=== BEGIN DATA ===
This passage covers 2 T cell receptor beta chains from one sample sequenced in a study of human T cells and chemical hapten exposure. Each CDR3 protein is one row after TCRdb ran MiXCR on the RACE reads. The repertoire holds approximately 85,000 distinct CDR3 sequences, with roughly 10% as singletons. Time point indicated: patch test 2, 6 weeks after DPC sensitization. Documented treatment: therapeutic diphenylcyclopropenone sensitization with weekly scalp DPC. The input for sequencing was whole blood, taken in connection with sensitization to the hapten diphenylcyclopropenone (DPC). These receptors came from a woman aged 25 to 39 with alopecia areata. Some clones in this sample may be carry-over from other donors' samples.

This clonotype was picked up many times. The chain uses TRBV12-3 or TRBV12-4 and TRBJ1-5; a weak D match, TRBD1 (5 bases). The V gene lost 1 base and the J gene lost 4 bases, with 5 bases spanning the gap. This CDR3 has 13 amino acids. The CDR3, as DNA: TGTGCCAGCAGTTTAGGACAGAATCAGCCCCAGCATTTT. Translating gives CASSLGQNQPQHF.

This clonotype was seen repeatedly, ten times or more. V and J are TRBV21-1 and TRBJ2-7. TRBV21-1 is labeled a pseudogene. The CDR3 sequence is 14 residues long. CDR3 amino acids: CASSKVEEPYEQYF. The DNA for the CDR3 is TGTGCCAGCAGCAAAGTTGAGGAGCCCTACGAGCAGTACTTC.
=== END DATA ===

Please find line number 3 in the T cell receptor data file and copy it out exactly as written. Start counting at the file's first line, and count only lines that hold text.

This clonotype was seen repeatedly, ten times or more. V and J are TRBV21-1 and TRBJ2-7. TRBV21-1 is labeled a pseudogene. The CDR3 sequence is 14 residues long. CDR3 amino acids: CASSKVEEPYEQYF. The DNA for the CDR3 is TGTGCCAGCAGCAAAGTTGAGGAGCCCTACGAGCAGTACTTC.